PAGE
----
+ Passive Transport Vocabulary Equilibrium: when there is an equal number of molecules on both sides of the cell membrane Concentration: the amount of a particular substance in a given volume Concentration Gradient: When there is a higher concentration of a substance on one side than the other Diffusion: When a substance moves from an area of higher concentration to an area of lower concentration
+ Types of Transport Passive Transport: does not require energy to move substances across the cell membrane Active Transport: requires energy to move substances across the cell membrane
+ Passive Transport When substances enter or leave the cell by diffusing across the cell membrane down their concentration gradient The direction the substances move depends on the concentration gradient
+ Types of Passive Transport Simple Diffusion Facilitated Diffusion Osmosis
+ Simple Diffusion When small, nonpolar (uncharged) substances pass directly through the phospholipid bilayer from an area of higher concentration to an area of lower concentration Ex: If there is more oxygen outside the cell than inside the cell, it will diffuse across the lipid bilayer and into the cell.
+ Facilitated Diffusion Substances that cannot pass directly through the membrane are helped to diffuse through the membrane using transport proteins
+ Osmosis Facilitated diffusion of water from an area of higher concentration to an area of lower concentration Allows the cell to maintain water balance as their environment changes
+ Water Channels Since water is a polar substance, it does not directly diffuse across the cell membrane So the cell has specific protein channels that only allow water to pass through called aquaporins
+ Predicting Water Movement The direction the water moves depends on the concentration of the cell’s environment
+ Hypertonic Water moves out of the cell There is more solute outside the cell than inside the cell The cell loses water and shrinks
+ Hypotonic Water moves in There is more solute inside the cell than outside the cell Cell gains water and expands
+ Isotonic There is the same concentration of water inside the cell and outside the cell Equilibrium is reached Cell stays the same size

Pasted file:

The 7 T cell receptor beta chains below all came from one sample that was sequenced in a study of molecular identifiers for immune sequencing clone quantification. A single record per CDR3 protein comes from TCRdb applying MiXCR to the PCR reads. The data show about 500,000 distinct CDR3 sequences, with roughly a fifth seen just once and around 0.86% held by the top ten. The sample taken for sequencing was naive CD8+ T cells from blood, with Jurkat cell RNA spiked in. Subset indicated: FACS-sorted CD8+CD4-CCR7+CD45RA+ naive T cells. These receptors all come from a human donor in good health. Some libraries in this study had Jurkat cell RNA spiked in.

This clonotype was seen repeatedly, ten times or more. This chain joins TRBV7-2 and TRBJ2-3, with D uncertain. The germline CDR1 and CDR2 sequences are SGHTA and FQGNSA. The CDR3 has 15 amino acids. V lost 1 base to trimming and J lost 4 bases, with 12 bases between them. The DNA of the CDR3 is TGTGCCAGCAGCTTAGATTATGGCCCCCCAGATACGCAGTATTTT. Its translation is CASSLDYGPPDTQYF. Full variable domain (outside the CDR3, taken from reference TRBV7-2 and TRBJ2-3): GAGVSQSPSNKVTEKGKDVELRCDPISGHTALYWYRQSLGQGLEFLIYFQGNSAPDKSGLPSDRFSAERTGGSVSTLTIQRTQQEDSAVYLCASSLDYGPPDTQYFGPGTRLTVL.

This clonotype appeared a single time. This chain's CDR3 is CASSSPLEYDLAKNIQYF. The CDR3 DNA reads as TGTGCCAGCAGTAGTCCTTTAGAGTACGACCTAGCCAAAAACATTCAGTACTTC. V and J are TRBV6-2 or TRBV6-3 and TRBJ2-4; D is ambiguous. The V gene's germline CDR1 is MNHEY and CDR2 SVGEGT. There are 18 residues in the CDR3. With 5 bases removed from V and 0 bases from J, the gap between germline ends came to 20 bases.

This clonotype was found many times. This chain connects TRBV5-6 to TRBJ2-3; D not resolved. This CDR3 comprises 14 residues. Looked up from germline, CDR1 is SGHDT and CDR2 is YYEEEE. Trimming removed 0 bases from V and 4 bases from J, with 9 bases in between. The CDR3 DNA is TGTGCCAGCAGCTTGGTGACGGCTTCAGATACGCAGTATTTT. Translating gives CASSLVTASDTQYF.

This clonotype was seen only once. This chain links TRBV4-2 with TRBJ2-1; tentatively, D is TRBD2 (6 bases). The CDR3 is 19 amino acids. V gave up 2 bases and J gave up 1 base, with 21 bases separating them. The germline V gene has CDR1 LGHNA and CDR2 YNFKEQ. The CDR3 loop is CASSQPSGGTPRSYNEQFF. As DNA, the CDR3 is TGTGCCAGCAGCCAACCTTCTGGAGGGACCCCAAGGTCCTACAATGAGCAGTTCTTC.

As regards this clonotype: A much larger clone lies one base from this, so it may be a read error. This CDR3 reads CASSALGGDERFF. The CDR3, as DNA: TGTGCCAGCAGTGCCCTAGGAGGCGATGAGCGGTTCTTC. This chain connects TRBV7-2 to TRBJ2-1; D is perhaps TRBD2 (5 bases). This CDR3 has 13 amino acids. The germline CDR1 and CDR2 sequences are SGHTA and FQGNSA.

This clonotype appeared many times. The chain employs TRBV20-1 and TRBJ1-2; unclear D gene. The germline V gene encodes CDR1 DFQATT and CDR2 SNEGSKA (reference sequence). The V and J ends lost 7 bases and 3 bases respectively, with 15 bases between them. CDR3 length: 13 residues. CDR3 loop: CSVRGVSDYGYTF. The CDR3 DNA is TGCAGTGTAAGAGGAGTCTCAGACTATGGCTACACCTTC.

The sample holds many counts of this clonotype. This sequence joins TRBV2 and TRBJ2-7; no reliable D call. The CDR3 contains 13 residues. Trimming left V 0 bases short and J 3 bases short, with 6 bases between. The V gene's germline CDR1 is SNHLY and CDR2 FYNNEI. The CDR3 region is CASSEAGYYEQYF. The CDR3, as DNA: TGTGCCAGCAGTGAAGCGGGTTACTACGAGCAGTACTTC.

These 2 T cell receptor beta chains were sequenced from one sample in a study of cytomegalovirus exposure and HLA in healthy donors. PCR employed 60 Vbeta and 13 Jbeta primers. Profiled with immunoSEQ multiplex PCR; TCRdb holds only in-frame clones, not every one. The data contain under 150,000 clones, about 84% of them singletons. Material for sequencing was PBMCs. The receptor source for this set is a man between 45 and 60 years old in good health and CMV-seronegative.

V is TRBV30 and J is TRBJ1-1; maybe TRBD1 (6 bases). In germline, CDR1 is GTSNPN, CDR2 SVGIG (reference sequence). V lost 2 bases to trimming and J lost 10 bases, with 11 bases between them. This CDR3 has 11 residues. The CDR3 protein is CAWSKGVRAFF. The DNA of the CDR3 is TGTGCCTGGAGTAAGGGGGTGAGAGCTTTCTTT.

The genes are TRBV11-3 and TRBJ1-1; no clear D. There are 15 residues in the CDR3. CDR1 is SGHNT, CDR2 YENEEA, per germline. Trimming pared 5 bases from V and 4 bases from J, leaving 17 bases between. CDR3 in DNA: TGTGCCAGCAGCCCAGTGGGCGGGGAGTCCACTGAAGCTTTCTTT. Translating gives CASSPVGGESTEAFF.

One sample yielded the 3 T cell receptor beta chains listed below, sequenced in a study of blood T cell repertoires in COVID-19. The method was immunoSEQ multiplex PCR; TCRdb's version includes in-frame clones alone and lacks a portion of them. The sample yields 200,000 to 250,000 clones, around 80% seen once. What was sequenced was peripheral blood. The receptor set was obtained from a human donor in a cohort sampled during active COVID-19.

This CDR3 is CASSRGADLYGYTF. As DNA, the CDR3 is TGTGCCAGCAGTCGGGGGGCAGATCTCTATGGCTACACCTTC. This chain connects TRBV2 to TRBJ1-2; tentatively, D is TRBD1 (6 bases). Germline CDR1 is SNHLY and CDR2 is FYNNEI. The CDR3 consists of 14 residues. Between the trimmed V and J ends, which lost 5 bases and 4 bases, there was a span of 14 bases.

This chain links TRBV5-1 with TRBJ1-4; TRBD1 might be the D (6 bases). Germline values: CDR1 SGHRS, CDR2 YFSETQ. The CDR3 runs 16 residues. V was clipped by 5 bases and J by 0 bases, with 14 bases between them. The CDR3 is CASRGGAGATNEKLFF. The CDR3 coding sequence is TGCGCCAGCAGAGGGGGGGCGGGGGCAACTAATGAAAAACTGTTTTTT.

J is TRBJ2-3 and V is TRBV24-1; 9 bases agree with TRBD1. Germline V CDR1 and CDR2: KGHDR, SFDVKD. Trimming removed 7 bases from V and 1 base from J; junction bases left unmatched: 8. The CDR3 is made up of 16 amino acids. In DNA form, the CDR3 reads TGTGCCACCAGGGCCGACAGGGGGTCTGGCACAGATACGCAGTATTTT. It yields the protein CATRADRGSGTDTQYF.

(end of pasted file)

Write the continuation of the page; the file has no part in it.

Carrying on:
+ Daily Activities Egg Lab Day 2 – Place eggs in various solutions Finish Cell Membrane Model
+ February 11, 2014 Objectives: To differentiate active transport from active transport To describe how active transport moves molecules Journal: How is active different than passive?
+ Active Transport Transport of substances against their concentration gradients Requires energy usually in the form of ATP
+ Use of Carrier Proteins as Pumps Carrier proteins require energy to pump substances across their concentration gradient
+ Sodium-Potassium Pump Sodium ions inside the cell bind to the carrier protein which changes shape and releases sodium ions outside the cell membrane As a result a phosphate group is released from the pump, returning the channel protein to its original shape, and releasing potassium ions inside the cell For every three sodium ions pumped out, two potassium ions are brought inside This prevents sodium from building up inside the cell, which would cause the cell to burst due to osmosis bringing in too much water
+ Vesicles Large substances are too big to cross the membrane in channel proteins so they use vesicles Vesicle membranes are lipid bilayer, so they can bud off from the cell membrane or fuse with it to move large substances in or out of the cell
+ Endocytosis The movement of large substances into a cell using a vesicle The cell membrane forms a pouch around the substance that closes and then pinches off inside the cell Pinocytosis: also known as cellular drinking, engulfing liquid particles Phagocytosis: engulfing solid particles
+ Exocytosis The movement of large substances out of a cell using a vesicle Vesicles inside the cell fuse with the cell membrane and are released outside the cell Used to transport proteins modified by the Golgi apparatus, excrete wastes, or remove bacteria